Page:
The New York performance was the first time the troupe, from Alexandra in Johannesburg, travelled overseas.

They were personally selected by Boyle following auditions across South Africa earlier this year. Boyle said he wanted a group that exemplified the spirit of South African youth culture and he felt the Vyndals possessed an authenticity that could not be recreated, in the same way Indian street performers in his award-winning hit film, Slumdog Millionaire, had done.

Via Vyndal artistic director, Sicelo Xaba, told TimesLive that the group was proud to represent South Africa in New York. "This is not just important for the guys going; it's also important for pantsula as a culture and a dance form."

Lead dancer, Sandile Ngqulunga, hoped that the international exposure would show global and local audiences that pantsula was a positive, nation-building art form, as well as led to more opportunities for South African dance troupes at home and abroad. – Source:
A musical based on the early life and revolutionary awakening of Nelson Mandela, "The Mandela Trilogy", was performed at the Dubai Opera House in November 2017. All three shows were sold out. Brand South Africa partnered with the organisers to reach out to South Africans living and working in the United Arab Emirates (UAE).  
The musical, The Mandela Trilogy, (formerly known as African Songbook: A Tribute to the Life of Nelson Mandela) was first performed by the Cape Opera in 2010, followed by sold-out performances in the United Kingdom and Germany.

Written and produced by composers, Peter Louis van Dijk and Mike Campbell, with librettist Michael Williams, the musical uses original South African music, fusing traditional Xhosa songs, classical music, jazz and modern songs, to complement the three-part journey of a young Madiba's early years maturing from a rural farm life to lawyer and freedom fighter.

In an interview in 2014, Williams spoke about the high international standard of musical theatre the show upheld, while remaining uniquely African. He called the show "a bright, bold and brassy show that pulls together all the musical traditions of South Africa".

In 2016, The Guardian newspaper called the musical – which had a run at the Royal Festival Hall in London – a "successful and original retelling of a story told many times before … using compelling storytelling techniques and powerful cast".

The musical has been popular with many South Africans living abroad. The idea behind its debut in Dubai, in particular, was spearheaded by the Dubai Opera CEO, South African-born Jasper Hope, who saw an opportunity to bring the story to the relatively large South African community in the UAE.

Hope told the Gulf News website: "I'm delighted Dubai Opera is able to collaborate with the fantastic Cape Town Opera to share the story of Nelson Mandela's heroic and inspirational life, presented in this brilliantly colourful production with its intoxicating mix of opera, jazz and Xhosa sounds and rhythms".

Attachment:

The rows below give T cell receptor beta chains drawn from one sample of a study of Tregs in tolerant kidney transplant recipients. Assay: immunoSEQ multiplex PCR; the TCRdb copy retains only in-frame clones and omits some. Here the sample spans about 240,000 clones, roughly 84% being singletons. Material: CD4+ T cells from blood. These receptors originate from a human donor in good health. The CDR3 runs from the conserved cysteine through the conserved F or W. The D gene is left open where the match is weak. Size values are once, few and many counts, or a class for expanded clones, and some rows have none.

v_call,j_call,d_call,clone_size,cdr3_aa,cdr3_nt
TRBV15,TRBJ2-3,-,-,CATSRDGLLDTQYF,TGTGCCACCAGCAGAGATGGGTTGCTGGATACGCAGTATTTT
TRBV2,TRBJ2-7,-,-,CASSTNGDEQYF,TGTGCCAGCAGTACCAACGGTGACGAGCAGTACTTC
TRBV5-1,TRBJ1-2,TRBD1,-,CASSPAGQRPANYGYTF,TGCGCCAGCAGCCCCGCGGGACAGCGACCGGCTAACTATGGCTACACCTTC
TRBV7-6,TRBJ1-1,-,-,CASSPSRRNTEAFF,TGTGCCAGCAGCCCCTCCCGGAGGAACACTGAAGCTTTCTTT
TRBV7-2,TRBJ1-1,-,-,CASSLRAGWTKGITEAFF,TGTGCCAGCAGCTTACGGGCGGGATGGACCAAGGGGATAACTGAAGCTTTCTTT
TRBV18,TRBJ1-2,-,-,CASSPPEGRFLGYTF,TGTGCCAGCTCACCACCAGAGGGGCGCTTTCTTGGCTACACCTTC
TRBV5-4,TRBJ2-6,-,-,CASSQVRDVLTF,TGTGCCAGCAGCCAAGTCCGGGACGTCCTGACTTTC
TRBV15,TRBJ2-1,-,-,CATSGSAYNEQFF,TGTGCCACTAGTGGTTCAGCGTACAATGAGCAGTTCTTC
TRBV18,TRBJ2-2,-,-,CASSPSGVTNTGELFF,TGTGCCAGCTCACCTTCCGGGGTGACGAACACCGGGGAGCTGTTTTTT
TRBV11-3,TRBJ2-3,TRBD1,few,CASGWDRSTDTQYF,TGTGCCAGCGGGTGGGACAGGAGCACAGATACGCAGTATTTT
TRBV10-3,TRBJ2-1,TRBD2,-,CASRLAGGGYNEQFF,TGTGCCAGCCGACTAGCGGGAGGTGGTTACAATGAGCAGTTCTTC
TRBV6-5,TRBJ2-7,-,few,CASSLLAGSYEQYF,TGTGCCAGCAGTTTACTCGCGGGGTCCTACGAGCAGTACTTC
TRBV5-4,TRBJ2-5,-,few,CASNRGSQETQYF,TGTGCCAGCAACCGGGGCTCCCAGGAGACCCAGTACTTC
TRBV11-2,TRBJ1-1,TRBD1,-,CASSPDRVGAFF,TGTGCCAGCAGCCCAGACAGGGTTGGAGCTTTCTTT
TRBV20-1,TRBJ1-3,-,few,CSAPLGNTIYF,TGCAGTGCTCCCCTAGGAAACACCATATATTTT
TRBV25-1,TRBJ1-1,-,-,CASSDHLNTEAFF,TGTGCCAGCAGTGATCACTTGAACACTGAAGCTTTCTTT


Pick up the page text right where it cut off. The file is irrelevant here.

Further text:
Following discussions with the Opera House, for Brand South Africa, the three performances – held between 9 and 11 November 2017 – were a perfect occasion to promote the nation brand and engage with the South African Diaspora in the Gulf.

The Mandela Trilogy performances were used to strengthen brand advocacy for South Africa's brand identity, image, competitiveness and value proposition. – Source: Gulf News website, Cape Town Opera House, Brand South Africa
  South African actress, Lara Lipschitz, has won the award for Best Actress at the New York City Web Fest, which was recently held in New York. "I'm bringing that trophy home!" Lara wrote excitedly on her Facebook page.
Lara entered with her series, Chin Up, a mockumentary-style series on the web about the life of an actress struggling to make it in Cape Town.

She said: "Thank you so much for the opportunity to showcase Chin Up in New York. It was truly amazing to be in the mix with such high-quality web series from around the world. A big thank you to my main man Devin Toselli for his support along the way."

She thanked her director Devin Toselli, cast and crew, including Julia Anastasopolous (known to many South Africans as Suzelle DIY).

Lara revealed on her Facebook page that it had always been her dream to go to New York with a project, film or play.

"So one day I decided to submit my web series to a festival in NYC and it got selected as the only one from South Africa!" In fact, according to local reports, Lipschitz and Toselli are the first South Africans to ever be selected as finalists in the NYC Web Fest. – Source:
Pearl Thusi has bagged a lead role the fifth installment of the "Scorpion King" franchise.  
The Quantico actress will star alongside Zach McGowan in Scorpion King: The Book of Souls.

The original production from Universal 1440 Entertainment, which is directed by Don Michael Paul (Tremors 6, Death Race: Beyond Anarchy) began shooting in Cape Town recently.  

According to the official synopsis, the Scorpion King (McGowan) teams up with a female warrior named Tala, who is the sister of The Nubian King. Together they search for a legendary relic known as The Book of Souls, which will allow them to put an end to an evil warlord.

Thusi will play the princess warrior. Other cast members include Katy Saunders (Law and Order), Nathan Jones (Mad Max: Fury Road), Mayling Ng (Wonder Woman), Peter Mensah (Spartacus) and fellow South African Brandon Auret (District 9). – Source:
Olympian Stephen Mokoka ran his way into the history books on Sunday, 12 November.
According to Team SA website, the South African edged Kenya's Ernest Ngeno by three seconds to defend his title at the 18th edition of the Shanghai International Marathon in China.